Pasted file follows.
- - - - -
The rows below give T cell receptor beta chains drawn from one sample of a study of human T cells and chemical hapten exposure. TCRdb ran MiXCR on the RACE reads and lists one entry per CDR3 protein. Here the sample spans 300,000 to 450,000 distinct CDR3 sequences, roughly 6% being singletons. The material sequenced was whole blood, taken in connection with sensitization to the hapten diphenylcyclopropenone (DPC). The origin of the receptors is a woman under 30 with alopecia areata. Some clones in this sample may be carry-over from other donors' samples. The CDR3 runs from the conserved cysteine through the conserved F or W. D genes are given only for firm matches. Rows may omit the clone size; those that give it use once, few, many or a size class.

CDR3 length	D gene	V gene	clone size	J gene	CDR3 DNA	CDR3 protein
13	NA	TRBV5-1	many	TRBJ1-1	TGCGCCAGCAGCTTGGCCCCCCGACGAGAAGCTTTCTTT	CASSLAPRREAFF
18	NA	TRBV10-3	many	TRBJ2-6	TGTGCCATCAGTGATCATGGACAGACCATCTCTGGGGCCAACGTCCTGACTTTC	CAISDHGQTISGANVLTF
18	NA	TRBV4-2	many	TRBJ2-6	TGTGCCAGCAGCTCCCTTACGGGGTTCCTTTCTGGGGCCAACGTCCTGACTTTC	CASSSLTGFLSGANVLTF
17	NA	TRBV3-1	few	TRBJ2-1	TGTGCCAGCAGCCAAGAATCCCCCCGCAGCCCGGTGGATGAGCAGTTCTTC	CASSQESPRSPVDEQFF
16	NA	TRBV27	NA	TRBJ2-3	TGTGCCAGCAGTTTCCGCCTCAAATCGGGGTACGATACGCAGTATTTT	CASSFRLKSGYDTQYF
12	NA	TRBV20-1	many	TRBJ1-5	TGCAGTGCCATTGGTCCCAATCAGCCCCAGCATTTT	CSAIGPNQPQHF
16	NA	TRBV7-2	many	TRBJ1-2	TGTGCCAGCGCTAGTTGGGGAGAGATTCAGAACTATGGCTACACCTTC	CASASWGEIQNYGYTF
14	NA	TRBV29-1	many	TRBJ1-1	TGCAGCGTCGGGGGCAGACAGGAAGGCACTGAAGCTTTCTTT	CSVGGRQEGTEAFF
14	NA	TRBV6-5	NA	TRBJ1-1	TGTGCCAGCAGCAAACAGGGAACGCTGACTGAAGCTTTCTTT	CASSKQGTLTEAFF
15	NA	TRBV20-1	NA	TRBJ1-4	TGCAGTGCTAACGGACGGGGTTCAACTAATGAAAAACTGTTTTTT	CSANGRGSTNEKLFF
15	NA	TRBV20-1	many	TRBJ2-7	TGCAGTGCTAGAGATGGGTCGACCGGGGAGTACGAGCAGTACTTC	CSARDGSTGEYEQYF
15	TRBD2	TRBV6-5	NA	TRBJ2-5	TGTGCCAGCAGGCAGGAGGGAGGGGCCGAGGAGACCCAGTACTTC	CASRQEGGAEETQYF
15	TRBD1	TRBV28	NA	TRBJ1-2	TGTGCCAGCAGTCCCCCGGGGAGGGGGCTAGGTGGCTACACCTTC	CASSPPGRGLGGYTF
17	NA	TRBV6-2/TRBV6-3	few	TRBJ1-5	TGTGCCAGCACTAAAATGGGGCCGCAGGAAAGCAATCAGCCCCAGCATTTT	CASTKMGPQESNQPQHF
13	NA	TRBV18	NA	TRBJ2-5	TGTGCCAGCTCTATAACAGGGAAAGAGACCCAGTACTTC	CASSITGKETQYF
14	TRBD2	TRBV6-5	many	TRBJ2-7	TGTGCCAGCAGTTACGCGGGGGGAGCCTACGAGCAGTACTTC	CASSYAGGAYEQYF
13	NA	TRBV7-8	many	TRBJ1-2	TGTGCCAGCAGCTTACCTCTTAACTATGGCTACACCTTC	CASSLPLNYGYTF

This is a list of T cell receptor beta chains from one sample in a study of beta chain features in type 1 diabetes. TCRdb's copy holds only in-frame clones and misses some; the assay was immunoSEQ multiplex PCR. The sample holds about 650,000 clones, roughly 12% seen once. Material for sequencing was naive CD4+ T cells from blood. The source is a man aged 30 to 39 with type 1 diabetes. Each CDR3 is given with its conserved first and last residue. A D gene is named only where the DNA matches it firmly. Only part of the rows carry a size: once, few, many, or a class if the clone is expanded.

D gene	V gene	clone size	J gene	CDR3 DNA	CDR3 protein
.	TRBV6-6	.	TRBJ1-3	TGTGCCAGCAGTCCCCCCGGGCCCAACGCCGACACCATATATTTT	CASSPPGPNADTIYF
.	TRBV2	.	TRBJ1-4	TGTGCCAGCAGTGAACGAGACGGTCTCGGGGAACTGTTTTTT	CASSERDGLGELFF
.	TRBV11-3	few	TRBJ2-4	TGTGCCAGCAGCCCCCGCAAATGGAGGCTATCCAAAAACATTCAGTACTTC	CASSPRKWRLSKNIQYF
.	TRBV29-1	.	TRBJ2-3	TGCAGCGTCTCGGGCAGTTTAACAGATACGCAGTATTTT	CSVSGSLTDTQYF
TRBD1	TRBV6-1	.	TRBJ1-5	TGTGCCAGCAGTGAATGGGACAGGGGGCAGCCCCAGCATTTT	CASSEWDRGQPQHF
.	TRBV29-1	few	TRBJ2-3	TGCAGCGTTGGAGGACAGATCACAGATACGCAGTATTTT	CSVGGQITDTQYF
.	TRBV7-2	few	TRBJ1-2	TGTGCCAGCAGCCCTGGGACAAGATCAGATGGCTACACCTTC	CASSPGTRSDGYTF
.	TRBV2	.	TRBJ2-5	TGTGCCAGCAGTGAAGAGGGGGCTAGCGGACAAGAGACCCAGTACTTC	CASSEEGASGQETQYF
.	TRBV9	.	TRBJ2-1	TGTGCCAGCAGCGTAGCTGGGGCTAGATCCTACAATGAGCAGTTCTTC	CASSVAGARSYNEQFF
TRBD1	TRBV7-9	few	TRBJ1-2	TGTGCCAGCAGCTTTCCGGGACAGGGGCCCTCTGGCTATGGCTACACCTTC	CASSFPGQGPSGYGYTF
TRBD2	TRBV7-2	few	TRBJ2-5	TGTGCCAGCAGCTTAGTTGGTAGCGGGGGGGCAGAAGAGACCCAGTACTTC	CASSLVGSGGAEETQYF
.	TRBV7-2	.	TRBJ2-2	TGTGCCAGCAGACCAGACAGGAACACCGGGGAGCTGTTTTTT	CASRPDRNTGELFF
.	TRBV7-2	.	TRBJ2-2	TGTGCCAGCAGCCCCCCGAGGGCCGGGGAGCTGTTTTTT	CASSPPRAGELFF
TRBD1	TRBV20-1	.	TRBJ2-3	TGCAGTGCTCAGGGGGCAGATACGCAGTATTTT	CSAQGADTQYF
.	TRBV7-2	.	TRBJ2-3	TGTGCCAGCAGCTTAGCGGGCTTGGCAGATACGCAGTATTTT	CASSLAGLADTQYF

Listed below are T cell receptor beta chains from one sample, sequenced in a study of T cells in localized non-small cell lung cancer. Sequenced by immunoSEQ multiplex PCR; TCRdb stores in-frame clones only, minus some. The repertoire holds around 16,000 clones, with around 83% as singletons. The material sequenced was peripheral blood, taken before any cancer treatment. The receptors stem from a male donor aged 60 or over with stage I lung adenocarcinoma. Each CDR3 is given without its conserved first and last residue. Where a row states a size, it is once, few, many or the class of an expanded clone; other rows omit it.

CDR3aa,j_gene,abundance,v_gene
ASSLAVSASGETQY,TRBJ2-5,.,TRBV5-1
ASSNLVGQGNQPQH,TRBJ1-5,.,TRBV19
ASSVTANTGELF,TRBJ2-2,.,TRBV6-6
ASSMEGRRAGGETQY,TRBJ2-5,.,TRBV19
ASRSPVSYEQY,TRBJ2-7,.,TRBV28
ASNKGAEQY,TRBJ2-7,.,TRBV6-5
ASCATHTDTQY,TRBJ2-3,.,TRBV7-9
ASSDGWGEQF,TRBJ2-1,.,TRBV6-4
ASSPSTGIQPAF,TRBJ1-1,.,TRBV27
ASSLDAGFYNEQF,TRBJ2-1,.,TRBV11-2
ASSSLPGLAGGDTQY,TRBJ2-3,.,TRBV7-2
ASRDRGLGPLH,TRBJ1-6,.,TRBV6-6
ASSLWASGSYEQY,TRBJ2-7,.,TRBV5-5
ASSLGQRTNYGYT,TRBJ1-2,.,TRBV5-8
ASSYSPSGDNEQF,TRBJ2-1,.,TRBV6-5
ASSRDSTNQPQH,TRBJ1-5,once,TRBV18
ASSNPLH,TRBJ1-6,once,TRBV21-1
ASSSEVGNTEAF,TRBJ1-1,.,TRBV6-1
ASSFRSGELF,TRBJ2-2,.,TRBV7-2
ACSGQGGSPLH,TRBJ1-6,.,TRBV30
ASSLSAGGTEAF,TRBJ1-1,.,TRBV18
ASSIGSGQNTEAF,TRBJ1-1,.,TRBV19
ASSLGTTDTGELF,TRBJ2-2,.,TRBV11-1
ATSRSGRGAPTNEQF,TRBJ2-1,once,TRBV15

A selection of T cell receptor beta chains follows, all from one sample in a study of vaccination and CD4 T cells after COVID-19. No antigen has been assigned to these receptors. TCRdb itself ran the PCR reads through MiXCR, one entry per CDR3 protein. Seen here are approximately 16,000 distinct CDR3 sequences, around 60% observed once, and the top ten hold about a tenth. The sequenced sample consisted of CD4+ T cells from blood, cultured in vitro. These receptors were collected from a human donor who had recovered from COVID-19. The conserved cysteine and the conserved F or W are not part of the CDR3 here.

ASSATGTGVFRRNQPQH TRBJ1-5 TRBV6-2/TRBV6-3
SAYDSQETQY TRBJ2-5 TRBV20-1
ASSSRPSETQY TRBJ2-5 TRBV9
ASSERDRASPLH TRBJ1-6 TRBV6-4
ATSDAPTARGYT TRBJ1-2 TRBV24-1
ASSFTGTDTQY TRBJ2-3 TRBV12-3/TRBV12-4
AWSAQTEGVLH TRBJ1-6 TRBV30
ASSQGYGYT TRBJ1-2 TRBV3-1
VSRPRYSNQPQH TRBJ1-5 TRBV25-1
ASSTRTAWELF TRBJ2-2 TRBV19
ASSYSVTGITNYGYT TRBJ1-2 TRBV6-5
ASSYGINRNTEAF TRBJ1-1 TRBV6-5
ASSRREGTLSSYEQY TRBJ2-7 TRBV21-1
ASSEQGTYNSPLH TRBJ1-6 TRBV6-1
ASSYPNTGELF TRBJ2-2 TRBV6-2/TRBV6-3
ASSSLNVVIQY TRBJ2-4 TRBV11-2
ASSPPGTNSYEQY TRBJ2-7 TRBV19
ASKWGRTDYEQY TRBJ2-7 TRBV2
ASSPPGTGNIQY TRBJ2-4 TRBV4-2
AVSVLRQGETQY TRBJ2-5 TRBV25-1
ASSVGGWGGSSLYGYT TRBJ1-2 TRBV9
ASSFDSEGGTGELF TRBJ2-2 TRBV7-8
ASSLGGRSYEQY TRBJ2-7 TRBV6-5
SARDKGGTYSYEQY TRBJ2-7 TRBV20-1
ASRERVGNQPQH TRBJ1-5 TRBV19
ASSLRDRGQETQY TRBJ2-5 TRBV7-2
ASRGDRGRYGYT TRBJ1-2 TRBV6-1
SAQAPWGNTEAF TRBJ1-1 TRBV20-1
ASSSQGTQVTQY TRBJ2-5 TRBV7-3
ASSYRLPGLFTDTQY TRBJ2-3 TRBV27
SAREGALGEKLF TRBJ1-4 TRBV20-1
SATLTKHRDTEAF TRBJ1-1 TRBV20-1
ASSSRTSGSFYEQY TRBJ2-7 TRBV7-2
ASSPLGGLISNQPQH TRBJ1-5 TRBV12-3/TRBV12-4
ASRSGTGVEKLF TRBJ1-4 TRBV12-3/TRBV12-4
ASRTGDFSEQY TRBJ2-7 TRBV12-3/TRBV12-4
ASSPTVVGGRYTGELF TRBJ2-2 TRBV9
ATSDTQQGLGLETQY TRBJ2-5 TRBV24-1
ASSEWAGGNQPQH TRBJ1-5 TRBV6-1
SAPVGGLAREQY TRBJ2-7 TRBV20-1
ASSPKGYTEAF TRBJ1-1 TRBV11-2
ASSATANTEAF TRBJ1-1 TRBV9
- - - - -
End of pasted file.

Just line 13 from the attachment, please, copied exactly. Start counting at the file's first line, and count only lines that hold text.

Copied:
15	NA	TRBV20-1	many	TRBJ2-7	TGCAGTGCTAGAGATGGGTCGACCGGGGAGTACGAGCAGTACTTC	CSARDGSTGEYEQYF